Life Lessons Not Learned on a Video Game

Video games don’t prepare a young boy for real life or real baseball.
Melanie Hempe
Then and now: Video games don't turn into real home runs!

Do you struggle with gaming in your house? We did. We battled to balance it all, with three boys–all naturally born “gifted” video game players, like every other boy in the world. Finally, as a result of learning the hard way that a preoccupation with video games could derail a young man’s dreams lickety split (see Adam’s story here), I made drastic changes with my younger boys. I tried something different, and we went game free. Call me one brave mom, but I was a proven failure at managing their time on those darn games. I knew my limits. So when my youngest was 6, I decided to pull the plug and send them all outside to play.

Removing Screen Clutter

Because my boys’ path was cleared of screen clutter, baseball took the place of gaming, the habit they were obsessed with. They started dreaming of hitting real home runs, not the virtual kind. This dream was fueled through many years of:

  • Playing on baseball teams — instead of Minecraft.
  • Talking with Grandpa at dinner about baseball — instead of ignoring him while playing a video game.
  • Collecting and trading baseball cards with friends — instead of collecting likes on Instagram.
  • Reading baseball books — instead of watching YouTube.
  • Going to the batting cages — instead of playing a video baseball game.
  • Hosting sandlot baseball games with friends — instead of trying to connect with virtual friends.
  • Memorizing stats on all the best players — instead of memorizing video game cheats.
  • Studying baseball history — instead of sitting on the couch studying mom’s smartphone.
  • Watching MLB games on TV with Dad, playing catch with Dad and breaking down the plays with Dad — instead of watching Dad play video games.

Putting Time Where Your Dreams Are

All of this brain power was accompanied by action. One of my sons spent countless days in the backyard with his bucket of balls, his bat and the hitting net. For hours a day, even in the rain, he would throw the ball up and hit it in the net, over and over. Did he ever get distracted with video games? No, because that wasn’t an option. Did he ever get discouraged? Probably. Did he ever get bored? Maybe, but it didn’t matter. To me, he was hitting a “home run” every time he chose to get out in the yard instead of plugging into a screen. I loved that he had a goal, and he was putting in the work to achieve that goal. These are the little moments that all moms cherish.

Then the Big Day Finally Came

The season was as fresh as the new uniforms. The night air was crisp. His focus was locked in. And with the swing of the bat and a sweet crack, the ball went sailing. He took off for first base just as he had for six years, but by the time he rounded second, the cheers from the crowd changed, and he knew he had reached his goal. A home run! His whole team ran to greet him with hugs, high fives, cheers and grins as he and his teammate crossed home plate. When you are 12 years old, life just doesn’t get much better than that.

From my mom perspective, I knew that the real “home run” was not the ball that went over the fence; it was the life lessons that he learned over the last six years:

  1. Hard work does pay off.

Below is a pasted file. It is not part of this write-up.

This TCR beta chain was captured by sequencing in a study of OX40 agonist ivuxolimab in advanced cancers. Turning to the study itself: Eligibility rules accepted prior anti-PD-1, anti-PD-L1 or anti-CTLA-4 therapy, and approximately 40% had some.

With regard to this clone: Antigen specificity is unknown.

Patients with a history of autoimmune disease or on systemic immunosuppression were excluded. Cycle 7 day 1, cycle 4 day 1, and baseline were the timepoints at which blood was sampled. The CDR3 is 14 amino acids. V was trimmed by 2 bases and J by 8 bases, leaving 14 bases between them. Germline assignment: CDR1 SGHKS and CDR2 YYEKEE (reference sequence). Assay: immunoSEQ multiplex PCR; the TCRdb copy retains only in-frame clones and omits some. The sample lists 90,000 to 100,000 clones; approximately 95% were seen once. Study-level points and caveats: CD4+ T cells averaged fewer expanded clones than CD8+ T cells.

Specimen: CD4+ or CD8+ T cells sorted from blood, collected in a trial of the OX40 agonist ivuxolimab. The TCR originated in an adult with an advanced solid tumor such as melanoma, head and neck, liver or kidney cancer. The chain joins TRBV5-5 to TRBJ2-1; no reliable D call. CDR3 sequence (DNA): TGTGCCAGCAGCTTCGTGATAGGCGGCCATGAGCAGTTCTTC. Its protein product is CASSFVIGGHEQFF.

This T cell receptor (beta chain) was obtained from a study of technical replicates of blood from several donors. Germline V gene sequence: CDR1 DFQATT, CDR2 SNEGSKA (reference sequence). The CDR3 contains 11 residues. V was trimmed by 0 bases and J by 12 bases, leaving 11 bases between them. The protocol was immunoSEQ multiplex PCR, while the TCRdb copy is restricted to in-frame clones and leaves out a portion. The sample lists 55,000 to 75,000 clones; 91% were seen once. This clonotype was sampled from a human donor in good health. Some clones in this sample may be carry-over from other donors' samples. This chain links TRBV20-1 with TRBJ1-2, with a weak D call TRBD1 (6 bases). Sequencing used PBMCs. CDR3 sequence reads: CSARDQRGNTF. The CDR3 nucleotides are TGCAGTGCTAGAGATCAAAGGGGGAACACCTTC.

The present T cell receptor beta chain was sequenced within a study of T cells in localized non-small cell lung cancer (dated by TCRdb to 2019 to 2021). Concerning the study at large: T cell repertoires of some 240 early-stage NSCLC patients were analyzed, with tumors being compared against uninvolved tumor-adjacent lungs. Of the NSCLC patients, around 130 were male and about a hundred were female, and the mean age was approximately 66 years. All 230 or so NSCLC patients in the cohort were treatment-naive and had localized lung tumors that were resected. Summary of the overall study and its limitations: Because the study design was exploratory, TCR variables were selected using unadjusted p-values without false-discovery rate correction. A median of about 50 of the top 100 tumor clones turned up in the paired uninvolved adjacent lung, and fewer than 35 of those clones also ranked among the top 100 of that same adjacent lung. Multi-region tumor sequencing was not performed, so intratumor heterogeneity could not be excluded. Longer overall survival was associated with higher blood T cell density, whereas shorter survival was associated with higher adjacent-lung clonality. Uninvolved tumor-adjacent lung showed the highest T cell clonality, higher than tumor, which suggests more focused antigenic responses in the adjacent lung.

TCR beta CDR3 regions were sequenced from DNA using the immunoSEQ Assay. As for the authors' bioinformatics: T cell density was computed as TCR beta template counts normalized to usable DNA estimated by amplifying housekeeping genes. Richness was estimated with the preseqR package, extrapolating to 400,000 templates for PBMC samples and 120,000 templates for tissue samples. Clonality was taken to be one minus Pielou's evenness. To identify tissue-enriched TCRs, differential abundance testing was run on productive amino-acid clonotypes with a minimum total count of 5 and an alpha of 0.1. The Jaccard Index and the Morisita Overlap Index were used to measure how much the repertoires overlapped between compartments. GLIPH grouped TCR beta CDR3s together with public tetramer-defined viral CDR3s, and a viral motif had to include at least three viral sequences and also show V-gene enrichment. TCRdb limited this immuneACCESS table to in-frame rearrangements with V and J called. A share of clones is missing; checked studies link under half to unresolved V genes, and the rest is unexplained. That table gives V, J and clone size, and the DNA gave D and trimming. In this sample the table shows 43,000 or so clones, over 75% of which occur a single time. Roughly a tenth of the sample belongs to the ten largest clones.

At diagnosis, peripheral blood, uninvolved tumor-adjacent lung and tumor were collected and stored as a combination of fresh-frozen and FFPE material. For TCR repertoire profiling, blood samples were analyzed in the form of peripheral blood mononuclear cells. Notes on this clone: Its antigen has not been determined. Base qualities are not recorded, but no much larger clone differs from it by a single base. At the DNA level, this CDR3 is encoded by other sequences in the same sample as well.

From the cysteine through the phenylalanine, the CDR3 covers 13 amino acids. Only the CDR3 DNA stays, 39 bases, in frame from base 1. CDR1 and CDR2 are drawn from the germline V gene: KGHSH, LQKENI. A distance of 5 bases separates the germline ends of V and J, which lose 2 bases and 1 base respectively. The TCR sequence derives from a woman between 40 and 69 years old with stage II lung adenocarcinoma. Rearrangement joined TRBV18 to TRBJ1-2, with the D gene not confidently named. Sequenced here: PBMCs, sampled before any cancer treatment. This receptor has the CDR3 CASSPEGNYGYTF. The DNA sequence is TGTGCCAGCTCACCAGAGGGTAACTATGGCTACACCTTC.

2. Practice is key to anything you want to get good at.
  3. There are no shortcuts to working hard toward a goal.
  4. Delayed gratification is difficult but it builds patience and self-control.
  5. Success is not guaranteed and doesn’t happen overnight.
  6. Resilience. Sometime it takes half of your life to reach a goal, but it is worth it.
  7. Determination fuels success.​

How Video Games Don’t Prepare a Young boy

As much as you want to think gaming is good for your boys, they are not learning life lessons like these if they spend six years on a video game. The preparation for this real-life home run will get him one step closer to success in college, his marriage, his family, his job, and his future. He will remember and use these same skills he has practiced again and again: how to dream, how to plan, how to work hard, how to sacrifice and how to wait for it. He will also remember the sweet payoff of success; that feeling alone will fuel his motivation and his conviction that hard work is worth it.

The Home Runs in Your Son's Future

I am so glad we made the decision six years ago to pull the plug on video games in our house. We will never go back. For our family, that one decision closed the door to arguments, conflicts, depression, laziness and miserable kids. It opened the door for rich boyhoods full of dirt, dreams, determination and the surprising and rare home run. While I can’t promise baseball home runs in your future, I can promise many real-life “home runs” if you make the trade. But right now, I am enjoying this peaceful, quiet late night knowing that there is a 12-year-old boy asleep upstairs in his room who hit his first home run today.  His name is written on the well-worn ball sitting on his desk next to his baseball cards. Do you think he misses his video games? He doesn’t. He is dreaming about the next game and hitting another full bucket of balls in the backyard tomorrow; he has home run No. 2 to work on!

Are you struggling with too much gaming in your home? Is your son balanced with other goals and interests? We can show you how to get off the virtual game and back in the real game of life. Please join us at one of our upcoming seminars or check out our website for resources, tips and solutions at